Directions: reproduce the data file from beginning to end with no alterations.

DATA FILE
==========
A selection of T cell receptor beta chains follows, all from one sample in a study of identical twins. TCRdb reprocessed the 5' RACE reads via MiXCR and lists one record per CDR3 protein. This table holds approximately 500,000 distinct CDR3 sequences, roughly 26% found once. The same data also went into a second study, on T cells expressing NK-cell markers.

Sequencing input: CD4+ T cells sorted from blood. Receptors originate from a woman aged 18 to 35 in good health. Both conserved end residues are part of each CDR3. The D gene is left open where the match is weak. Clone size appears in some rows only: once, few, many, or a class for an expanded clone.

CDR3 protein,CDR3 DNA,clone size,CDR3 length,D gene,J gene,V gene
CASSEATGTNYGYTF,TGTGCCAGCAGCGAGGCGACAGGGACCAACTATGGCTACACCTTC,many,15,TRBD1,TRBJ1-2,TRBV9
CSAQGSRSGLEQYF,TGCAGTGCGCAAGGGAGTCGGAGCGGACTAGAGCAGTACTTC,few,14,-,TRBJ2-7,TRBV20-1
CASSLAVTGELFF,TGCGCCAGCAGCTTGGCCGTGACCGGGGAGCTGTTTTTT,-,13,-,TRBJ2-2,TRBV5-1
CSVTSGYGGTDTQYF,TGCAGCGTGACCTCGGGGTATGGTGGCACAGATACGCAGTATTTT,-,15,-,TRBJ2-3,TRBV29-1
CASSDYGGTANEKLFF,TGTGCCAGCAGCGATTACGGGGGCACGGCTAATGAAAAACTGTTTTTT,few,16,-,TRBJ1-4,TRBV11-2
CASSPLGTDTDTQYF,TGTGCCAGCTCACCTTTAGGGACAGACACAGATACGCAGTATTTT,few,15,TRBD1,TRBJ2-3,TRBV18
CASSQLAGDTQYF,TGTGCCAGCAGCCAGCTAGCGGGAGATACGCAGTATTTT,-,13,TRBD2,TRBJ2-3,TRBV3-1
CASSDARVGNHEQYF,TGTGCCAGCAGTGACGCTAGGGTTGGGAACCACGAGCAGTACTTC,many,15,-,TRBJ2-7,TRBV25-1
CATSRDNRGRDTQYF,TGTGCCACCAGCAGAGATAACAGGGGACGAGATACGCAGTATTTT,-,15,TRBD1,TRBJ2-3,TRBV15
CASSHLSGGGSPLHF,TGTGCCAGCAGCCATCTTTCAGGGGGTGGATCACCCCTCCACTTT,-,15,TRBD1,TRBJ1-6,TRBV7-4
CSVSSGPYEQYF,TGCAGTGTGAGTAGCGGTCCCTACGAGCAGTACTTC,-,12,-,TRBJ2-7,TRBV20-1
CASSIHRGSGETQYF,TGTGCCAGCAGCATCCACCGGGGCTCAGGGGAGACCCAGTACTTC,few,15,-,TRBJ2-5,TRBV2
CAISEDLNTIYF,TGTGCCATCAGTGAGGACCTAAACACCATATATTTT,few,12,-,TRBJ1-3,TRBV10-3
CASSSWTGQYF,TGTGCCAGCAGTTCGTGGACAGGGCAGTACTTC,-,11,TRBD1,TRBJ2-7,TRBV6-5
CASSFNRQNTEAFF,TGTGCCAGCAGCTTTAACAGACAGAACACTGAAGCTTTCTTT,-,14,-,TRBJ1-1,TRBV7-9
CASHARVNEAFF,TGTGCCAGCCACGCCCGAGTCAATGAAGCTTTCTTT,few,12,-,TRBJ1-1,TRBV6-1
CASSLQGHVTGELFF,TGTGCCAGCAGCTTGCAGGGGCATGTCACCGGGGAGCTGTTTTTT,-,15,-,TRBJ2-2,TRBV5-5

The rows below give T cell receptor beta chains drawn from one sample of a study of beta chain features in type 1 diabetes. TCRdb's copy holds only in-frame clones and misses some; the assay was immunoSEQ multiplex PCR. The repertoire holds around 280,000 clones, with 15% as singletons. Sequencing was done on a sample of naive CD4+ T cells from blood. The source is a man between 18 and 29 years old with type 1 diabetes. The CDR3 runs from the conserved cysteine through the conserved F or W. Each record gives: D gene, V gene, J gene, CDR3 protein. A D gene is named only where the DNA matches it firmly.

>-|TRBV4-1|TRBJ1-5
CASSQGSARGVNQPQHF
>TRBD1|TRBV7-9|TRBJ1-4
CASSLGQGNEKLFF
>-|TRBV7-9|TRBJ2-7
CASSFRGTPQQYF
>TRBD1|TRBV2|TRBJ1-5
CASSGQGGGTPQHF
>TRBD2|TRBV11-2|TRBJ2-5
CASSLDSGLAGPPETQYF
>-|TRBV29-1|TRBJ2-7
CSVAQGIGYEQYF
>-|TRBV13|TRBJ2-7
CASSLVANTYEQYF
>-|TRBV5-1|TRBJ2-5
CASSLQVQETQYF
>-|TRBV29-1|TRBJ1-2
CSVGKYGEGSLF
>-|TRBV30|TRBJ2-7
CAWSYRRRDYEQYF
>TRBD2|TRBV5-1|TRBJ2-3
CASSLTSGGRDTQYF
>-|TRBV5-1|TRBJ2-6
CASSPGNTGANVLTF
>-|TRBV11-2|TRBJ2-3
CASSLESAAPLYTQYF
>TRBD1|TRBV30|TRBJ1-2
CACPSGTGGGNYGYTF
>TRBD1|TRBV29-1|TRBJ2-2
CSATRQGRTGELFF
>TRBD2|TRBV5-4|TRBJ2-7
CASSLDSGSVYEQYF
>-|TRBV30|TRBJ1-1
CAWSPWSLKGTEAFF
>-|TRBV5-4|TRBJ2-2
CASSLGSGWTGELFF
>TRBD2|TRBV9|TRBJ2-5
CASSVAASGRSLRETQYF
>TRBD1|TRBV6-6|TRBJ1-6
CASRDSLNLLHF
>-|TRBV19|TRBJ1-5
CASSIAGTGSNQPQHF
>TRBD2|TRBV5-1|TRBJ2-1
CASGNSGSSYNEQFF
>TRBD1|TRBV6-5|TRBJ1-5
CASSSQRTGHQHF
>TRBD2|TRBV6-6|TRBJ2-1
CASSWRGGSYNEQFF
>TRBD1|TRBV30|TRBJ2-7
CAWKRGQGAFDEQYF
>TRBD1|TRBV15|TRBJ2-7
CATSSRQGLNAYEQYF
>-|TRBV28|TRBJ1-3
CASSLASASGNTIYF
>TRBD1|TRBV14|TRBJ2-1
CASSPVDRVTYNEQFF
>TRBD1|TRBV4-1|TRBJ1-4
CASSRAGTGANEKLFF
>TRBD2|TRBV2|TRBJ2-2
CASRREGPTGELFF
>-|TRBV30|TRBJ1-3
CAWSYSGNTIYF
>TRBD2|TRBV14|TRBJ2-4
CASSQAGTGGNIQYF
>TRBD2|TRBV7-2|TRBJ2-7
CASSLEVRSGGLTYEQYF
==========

A selection of T cell receptor beta chains follows, all from one sample in a study of identical twins. TCRdb reprocessed the 5' RACE reads via MiXCR and lists one record per CDR3 protein. This table holds approximately 500,000 distinct CDR3 sequences, roughly 26% found once. The same data also went into a second study, on T cells expressing NK-cell markers.

Sequencing input: CD4+ T cells sorted from blood. Receptors originate from a woman aged 18 to 35 in good health. Both conserved end residues are part of each CDR3. The D gene is left open where the match is weak. Clone size appears in some rows only: once, few, many, or a class for an expanded clone.

CDR3 protein,CDR3 DNA,clone size,CDR3 length,D gene,J gene,V gene
CASSEATGTNYGYTF,TGTGCCAGCAGCGAGGCGACAGGGACCAACTATGGCTACACCTTC,many,15,TRBD1,TRBJ1-2,TRBV9
CSAQGSRSGLEQYF,TGCAGTGCGCAAGGGAGTCGGAGCGGACTAGAGCAGTACTTC,few,14,-,TRBJ2-7,TRBV20-1
CASSLAVTGELFF,TGCGCCAGCAGCTTGGCCGTGACCGGGGAGCTGTTTTTT,-,13,-,TRBJ2-2,TRBV5-1
CSVTSGYGGTDTQYF,TGCAGCGTGACCTCGGGGTATGGTGGCACAGATACGCAGTATTTT,-,15,-,TRBJ2-3,TRBV29-1
CASSDYGGTANEKLFF,TGTGCCAGCAGCGATTACGGGGGCACGGCTAATGAAAAACTGTTTTTT,few,16,-,TRBJ1-4,TRBV11-2
CASSPLGTDTDTQYF,TGTGCCAGCTCACCTTTAGGGACAGACACAGATACGCAGTATTTT,few,15,TRBD1,TRBJ2-3,TRBV18
CASSQLAGDTQYF,TGTGCCAGCAGCCAGCTAGCGGGAGATACGCAGTATTTT,-,13,TRBD2,TRBJ2-3,TRBV3-1
CASSDARVGNHEQYF,TGTGCCAGCAGTGACGCTAGGGTTGGGAACCACGAGCAGTACTTC,many,15,-,TRBJ2-7,TRBV25-1
CATSRDNRGRDTQYF,TGTGCCACCAGCAGAGATAACAGGGGACGAGATACGCAGTATTTT,-,15,TRBD1,TRBJ2-3,TRBV15
CASSHLSGGGSPLHF,TGTGCCAGCAGCCATCTTTCAGGGGGTGGATCACCCCTCCACTTT,-,15,TRBD1,TRBJ1-6,TRBV7-4
CSVSSGPYEQYF,TGCAGTGTGAGTAGCGGTCCCTACGAGCAGTACTTC,-,12,-,TRBJ2-7,TRBV20-1
CASSIHRGSGETQYF,TGTGCCAGCAGCATCCACCGGGGCTCAGGGGAGACCCAGTACTTC,few,15,-,TRBJ2-5,TRBV2
CAISEDLNTIYF,TGTGCCATCAGTGAGGACCTAAACACCATATATTTT,few,12,-,TRBJ1-3,TRBV10-3
CASSSWTGQYF,TGTGCCAGCAGTTCGTGGACAGGGCAGTACTTC,-,11,TRBD1,TRBJ2-7,TRBV6-5
CASSFNRQNTEAFF,TGTGCCAGCAGCTTTAACAGACAGAACACTGAAGCTTTCTTT,-,14,-,TRBJ1-1,TRBV7-9
CASHARVNEAFF,TGTGCCAGCCACGCCCGAGTCAATGAAGCTTTCTTT,few,12,-,TRBJ1-1,TRBV6-1
CASSLQGHVTGELFF,TGTGCCAGCAGCTTGCAGGGGCATGTCACCGGGGAGCTGTTTTTT,-,15,-,TRBJ2-2,TRBV5-5

The rows below give T cell receptor beta chains drawn from one sample of a study of beta chain features in type 1 diabetes. TCRdb's copy holds only in-frame clones and misses some; the assay was immunoSEQ multiplex PCR. The repertoire holds around 280,000 clones, with 15% as singletons. Sequencing was done on a sample of naive CD4+ T cells from blood. The source is a man between 18 and 29 years old with type 1 diabetes. The CDR3 runs from the conserved cysteine through the conserved F or W. Each record gives: D gene, V gene, J gene, CDR3 protein. A D gene is named only where the DNA matches it firmly.

>-|TRBV4-1|TRBJ1-5
CASSQGSARGVNQPQHF
>TRBD1|TRBV7-9|TRBJ1-4
CASSLGQGNEKLFF
>-|TRBV7-9|TRBJ2-7
CASSFRGTPQQYF
>TRBD1|TRBV2|TRBJ1-5
CASSGQGGGTPQHF
>TRBD2|TRBV11-2|TRBJ2-5
CASSLDSGLAGPPETQYF
>-|TRBV29-1|TRBJ2-7
CSVAQGIGYEQYF
>-|TRBV13|TRBJ2-7
CASSLVANTYEQYF
>-|TRBV5-1|TRBJ2-5
CASSLQVQETQYF
>-|TRBV29-1|TRBJ1-2
CSVGKYGEGSLF
>-|TRBV30|TRBJ2-7
CAWSYRRRDYEQYF
>TRBD2|TRBV5-1|TRBJ2-3
CASSLTSGGRDTQYF
>-|TRBV5-1|TRBJ2-6
CASSPGNTGANVLTF
>-|TRBV11-2|TRBJ2-3
CASSLESAAPLYTQYF
>TRBD1|TRBV30|TRBJ1-2
CACPSGTGGGNYGYTF
>TRBD1|TRBV29-1|TRBJ2-2
CSATRQGRTGELFF
>TRBD2|TRBV5-4|TRBJ2-7
CASSLDSGSVYEQYF
>-|TRBV30|TRBJ1-1
CAWSPWSLKGTEAFF
>-|TRBV5-4|TRBJ2-2
CASSLGSGWTGELFF
>TRBD2|TRBV9|TRBJ2-5
CASSVAASGRSLRETQYF
>TRBD1|TRBV6-6|TRBJ1-6
CASRDSLNLLHF
>-|TRBV19|TRBJ1-5
CASSIAGTGSNQPQHF
>TRBD2|TRBV5-1|TRBJ2-1
CASGNSGSSYNEQFF
>TRBD1|TRBV6-5|TRBJ1-5
CASSSQRTGHQHF
>TRBD2|TRBV6-6|TRBJ2-1
CASSWRGGSYNEQFF
>TRBD1|TRBV30|TRBJ2-7
CAWKRGQGAFDEQYF
>TRBD1|TRBV15|TRBJ2-7
CATSSRQGLNAYEQYF
>-|TRBV28|TRBJ1-3
CASSLASASGNTIYF
>TRBD1|TRBV14|TRBJ2-1
CASSPVDRVTYNEQFF
>TRBD1|TRBV4-1|TRBJ1-4
CASSRAGTGANEKLFF
>TRBD2|TRBV2|TRBJ2-2
CASRREGPTGELFF
>-|TRBV30|TRBJ1-3
CAWSYSGNTIYF
>TRBD2|TRBV14|TRBJ2-4
CASSQAGTGGNIQYF
>TRBD2|TRBV7-2|TRBJ2-7
CASSLEVRSGGLTYEQYF